School of plant biology research Project ideas for Prospective 4th



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Direct assessment of dispersal within and among native plant populations. Quantifying dispersal of pollen and seed within and among plant populations is critical for understanding these important evolutionary dynamics that affect, and are affected by, genetic structure, especially in a conservation and management context with widespread habitat fragmentation and climate change. Are fragmented populations doomed, or able to move, in response to climate change? Is inbreeding increased in fragmented populations due to genetic isolation, and does this affect the long-term viability of populations? What is the impact of introduced honeybees on pollen dispersal and mating in plants historically pollinated by vertebrates? Powerful molecular tools such as microsatellites and AFLP, coupled with statistical approaches for paternity and/or population assignment, offer the potential to generate exciting new data on direct estimates of dispersal in banksias, peas, seagrass, darwinias, orchids, and sedges.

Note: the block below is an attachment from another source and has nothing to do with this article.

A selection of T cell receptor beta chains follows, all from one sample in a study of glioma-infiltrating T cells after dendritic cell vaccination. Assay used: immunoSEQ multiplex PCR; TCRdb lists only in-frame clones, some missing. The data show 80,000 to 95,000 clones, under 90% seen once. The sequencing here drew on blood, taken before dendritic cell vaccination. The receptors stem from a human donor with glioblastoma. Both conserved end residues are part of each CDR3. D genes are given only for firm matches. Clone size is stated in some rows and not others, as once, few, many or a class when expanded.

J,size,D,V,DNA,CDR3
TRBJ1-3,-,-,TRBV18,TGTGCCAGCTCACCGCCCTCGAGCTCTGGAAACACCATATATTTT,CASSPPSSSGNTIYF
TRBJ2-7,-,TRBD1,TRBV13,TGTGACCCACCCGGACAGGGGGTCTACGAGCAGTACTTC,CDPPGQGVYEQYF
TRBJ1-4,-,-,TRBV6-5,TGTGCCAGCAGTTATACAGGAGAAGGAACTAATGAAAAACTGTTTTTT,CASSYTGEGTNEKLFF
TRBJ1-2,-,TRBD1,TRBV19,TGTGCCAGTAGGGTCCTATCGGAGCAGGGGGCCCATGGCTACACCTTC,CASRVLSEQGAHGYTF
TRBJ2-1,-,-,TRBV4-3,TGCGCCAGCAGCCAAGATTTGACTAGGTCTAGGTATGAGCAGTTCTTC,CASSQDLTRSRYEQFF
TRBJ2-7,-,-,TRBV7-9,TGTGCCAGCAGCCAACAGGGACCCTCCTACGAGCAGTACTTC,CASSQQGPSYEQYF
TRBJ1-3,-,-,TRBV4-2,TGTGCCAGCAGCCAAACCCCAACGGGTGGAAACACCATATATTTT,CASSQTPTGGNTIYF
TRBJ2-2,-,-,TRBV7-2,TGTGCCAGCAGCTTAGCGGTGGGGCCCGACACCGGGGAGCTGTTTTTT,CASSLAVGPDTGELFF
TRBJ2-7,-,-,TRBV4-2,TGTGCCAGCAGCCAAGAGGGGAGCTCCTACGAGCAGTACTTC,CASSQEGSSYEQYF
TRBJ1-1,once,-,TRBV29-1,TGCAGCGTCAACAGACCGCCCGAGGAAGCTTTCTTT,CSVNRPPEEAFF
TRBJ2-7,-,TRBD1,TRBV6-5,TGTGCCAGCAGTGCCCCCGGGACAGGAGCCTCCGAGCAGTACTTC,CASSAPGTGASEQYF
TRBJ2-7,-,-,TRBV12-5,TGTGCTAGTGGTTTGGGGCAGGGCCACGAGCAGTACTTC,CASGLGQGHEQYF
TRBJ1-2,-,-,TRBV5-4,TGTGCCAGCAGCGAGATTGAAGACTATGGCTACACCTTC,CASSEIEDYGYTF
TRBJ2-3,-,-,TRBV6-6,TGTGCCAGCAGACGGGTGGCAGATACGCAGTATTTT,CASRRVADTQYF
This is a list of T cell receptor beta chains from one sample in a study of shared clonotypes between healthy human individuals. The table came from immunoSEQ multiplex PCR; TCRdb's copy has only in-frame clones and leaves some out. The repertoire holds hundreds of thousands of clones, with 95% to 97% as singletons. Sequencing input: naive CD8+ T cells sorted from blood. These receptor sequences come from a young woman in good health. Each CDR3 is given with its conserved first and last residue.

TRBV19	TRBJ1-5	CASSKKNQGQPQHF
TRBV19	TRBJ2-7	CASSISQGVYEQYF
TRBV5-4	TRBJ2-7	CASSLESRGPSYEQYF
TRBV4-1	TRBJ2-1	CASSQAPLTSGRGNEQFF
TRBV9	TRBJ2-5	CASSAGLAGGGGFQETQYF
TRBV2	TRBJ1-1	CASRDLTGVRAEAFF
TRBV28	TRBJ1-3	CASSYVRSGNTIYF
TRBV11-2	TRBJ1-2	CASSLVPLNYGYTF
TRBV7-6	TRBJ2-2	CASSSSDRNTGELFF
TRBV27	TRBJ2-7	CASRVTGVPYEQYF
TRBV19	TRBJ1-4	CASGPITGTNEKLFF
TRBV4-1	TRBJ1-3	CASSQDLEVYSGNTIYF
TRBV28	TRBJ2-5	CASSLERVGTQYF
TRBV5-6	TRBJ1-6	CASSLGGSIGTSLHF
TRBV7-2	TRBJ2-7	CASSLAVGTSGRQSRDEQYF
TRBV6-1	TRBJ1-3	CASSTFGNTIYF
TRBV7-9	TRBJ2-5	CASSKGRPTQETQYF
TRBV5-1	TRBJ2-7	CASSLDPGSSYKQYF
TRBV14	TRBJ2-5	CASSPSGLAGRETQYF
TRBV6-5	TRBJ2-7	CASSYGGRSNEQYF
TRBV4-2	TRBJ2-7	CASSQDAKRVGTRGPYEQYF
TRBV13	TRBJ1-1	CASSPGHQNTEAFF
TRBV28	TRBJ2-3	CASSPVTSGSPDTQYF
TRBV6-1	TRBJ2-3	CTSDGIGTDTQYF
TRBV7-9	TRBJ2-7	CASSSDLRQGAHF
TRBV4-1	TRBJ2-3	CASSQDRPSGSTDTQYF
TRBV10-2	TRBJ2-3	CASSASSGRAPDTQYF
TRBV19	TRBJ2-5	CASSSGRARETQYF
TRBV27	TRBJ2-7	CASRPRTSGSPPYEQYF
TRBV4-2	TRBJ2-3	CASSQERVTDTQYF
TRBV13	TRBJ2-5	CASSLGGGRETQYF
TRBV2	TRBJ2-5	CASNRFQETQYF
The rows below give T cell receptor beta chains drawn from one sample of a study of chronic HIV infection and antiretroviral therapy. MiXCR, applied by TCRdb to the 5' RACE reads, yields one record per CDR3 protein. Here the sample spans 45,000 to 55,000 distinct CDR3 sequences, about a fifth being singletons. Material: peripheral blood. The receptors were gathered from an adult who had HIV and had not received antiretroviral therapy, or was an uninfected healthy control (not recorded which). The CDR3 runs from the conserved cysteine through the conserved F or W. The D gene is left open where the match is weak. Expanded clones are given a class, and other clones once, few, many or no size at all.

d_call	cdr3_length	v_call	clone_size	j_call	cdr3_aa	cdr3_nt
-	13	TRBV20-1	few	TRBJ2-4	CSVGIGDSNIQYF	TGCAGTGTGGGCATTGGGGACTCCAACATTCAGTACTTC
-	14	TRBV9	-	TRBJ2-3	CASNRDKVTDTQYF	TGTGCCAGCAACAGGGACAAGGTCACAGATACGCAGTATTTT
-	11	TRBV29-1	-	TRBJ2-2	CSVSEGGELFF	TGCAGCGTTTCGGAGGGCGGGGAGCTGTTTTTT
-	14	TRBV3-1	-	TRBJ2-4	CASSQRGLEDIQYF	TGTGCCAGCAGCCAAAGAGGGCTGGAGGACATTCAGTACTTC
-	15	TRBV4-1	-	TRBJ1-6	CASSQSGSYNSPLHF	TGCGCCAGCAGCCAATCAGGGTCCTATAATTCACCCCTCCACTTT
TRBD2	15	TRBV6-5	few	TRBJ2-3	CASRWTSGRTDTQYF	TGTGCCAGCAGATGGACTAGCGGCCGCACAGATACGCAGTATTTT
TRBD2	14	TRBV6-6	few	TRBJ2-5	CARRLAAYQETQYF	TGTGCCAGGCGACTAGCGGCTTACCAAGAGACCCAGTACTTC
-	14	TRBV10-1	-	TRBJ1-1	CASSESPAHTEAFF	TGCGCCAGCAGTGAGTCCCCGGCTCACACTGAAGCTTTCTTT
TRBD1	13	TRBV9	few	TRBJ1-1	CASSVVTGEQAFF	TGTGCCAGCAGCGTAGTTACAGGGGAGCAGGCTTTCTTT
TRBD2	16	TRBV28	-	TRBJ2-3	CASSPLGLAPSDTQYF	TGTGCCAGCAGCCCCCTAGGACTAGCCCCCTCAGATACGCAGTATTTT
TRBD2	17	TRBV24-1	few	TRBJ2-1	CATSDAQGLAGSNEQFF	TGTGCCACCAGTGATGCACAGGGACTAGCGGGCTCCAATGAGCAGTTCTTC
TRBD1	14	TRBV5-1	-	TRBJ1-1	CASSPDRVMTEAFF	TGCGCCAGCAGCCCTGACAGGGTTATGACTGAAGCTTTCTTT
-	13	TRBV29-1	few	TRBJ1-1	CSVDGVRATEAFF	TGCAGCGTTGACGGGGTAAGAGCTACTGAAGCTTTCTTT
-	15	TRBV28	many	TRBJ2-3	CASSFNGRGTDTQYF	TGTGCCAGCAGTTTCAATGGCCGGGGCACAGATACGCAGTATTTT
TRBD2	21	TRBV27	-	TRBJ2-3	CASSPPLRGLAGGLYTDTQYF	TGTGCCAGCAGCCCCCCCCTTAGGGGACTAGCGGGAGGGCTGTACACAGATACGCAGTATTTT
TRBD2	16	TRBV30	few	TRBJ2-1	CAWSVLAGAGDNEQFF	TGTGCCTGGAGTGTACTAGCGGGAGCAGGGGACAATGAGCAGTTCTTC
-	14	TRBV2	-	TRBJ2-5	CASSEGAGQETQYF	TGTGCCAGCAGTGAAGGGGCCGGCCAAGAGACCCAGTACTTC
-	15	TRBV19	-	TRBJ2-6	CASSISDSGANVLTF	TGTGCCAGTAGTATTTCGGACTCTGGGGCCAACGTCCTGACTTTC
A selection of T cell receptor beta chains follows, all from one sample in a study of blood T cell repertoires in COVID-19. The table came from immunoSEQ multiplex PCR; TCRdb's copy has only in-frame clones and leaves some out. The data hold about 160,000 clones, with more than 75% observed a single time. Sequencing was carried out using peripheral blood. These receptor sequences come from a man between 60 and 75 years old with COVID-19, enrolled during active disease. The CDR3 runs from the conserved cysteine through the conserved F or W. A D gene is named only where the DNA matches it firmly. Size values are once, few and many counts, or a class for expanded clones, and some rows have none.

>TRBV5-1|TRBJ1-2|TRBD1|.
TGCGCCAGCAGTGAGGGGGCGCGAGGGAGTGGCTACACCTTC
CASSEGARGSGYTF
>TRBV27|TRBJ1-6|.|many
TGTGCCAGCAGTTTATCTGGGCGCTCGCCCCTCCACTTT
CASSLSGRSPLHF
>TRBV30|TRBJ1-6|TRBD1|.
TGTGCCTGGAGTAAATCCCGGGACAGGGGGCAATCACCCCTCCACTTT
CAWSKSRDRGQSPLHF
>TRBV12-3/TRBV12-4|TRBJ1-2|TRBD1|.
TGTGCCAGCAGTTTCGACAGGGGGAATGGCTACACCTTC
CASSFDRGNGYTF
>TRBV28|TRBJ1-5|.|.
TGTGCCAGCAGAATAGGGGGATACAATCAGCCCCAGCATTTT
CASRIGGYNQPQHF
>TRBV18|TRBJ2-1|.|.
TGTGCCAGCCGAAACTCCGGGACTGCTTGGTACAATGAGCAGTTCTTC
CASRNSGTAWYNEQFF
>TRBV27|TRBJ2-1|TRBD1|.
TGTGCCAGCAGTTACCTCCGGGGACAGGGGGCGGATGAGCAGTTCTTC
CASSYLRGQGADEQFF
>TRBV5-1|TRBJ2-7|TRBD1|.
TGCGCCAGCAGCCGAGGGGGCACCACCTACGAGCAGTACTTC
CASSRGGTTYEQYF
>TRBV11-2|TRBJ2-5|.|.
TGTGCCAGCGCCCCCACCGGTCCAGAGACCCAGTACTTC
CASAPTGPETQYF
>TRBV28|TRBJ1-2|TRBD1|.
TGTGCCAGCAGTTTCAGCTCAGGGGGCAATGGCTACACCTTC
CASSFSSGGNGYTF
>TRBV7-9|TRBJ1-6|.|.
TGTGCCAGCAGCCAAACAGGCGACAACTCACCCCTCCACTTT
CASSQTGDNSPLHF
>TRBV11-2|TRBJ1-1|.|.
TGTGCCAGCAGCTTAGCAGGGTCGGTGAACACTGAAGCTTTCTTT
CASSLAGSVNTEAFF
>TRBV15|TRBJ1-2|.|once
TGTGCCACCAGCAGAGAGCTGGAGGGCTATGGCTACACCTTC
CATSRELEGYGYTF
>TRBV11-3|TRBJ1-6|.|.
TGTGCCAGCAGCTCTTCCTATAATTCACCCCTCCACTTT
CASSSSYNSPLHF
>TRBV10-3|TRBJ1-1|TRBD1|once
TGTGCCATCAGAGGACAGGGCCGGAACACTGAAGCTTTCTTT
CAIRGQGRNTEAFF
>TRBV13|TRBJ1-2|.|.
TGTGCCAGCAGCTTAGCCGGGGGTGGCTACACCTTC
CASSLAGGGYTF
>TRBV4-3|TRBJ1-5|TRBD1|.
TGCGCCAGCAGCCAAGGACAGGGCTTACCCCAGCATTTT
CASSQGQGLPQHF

Resolving evolutionary relationships and taxonomies using DNA sequences. DNA sequences provide powerful data to generate accurate taxonomies, and to identify the systematic evolutionary relationships among taxa. The accuracy of this knowledge underpins the effectiveness of all other biodiversity conservation and management activities. In addition, recent interest and progress internationally in DNA barcoding offers exciting opportunities for the rapid identification and cataloguing of species, but still requires development and local application. We offer a wide range of opportunities in molecular systematics, that extend to horticulturally and/or conservation significant groups such as grevilleas, kangaroo paws, sedges, wax plants and seagrasses, as well as research in the development of DNA barcoding tools in key local plant taxa.
For more information, see the BGPA page in this booklet, or www.bgpa.wa.gov.au/science.